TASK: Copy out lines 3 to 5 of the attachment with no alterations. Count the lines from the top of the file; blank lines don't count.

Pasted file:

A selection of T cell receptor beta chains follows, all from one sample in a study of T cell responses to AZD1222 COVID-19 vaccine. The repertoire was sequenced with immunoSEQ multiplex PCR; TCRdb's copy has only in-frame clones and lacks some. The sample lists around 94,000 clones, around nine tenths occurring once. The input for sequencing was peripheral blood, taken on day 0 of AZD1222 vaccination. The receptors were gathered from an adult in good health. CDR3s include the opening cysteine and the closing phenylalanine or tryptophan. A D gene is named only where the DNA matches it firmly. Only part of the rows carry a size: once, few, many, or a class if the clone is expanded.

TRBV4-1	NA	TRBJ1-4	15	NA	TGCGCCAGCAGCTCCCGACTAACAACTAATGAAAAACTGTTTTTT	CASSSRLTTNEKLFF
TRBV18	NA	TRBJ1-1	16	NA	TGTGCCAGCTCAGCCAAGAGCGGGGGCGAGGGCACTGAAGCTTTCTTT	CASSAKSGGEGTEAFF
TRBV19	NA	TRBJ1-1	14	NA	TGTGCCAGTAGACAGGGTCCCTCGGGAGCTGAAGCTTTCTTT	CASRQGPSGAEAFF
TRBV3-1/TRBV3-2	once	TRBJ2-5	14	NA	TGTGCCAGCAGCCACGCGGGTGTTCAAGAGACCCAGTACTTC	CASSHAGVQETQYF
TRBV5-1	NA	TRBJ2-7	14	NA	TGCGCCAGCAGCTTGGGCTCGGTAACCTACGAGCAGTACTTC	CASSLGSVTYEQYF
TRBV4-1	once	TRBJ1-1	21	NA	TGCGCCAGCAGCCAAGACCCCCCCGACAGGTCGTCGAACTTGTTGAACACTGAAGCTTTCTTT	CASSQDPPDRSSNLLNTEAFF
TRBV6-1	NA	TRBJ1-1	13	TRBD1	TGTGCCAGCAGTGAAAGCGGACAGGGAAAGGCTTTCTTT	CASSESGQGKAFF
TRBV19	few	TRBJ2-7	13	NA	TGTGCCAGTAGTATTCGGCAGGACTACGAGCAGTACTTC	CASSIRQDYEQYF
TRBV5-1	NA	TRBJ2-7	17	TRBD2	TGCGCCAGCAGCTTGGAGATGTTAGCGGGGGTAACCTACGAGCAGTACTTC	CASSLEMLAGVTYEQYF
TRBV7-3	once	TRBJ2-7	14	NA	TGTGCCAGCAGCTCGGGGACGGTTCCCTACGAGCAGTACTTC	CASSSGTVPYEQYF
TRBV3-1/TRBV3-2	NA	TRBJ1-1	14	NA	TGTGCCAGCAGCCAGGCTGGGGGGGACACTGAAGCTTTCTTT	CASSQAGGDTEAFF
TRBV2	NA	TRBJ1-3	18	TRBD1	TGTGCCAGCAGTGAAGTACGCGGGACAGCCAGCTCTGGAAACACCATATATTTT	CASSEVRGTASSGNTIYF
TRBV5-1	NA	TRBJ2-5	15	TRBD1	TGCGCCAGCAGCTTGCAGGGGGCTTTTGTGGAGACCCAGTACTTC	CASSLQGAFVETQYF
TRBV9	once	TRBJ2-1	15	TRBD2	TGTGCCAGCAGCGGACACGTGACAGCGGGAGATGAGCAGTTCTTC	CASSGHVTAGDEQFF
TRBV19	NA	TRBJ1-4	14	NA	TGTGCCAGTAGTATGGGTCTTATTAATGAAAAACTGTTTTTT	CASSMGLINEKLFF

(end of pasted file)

TRBV18	NA	TRBJ1-1	16	NA	TGTGCCAGCTCAGCCAAGAGCGGGGGCGAGGGCACTGAAGCTTTCTTT	CASSAKSGGEGTEAFF
TRBV19	NA	TRBJ1-1	14	NA	TGTGCCAGTAGACAGGGTCCCTCGGGAGCTGAAGCTTTCTTT	CASRQGPSGAEAFF
TRBV3-1/TRBV3-2	once	TRBJ2-5	14	NA	TGTGCCAGCAGCCACGCGGGTGTTCAAGAGACCCAGTACTTC	CASSHAGVQETQYF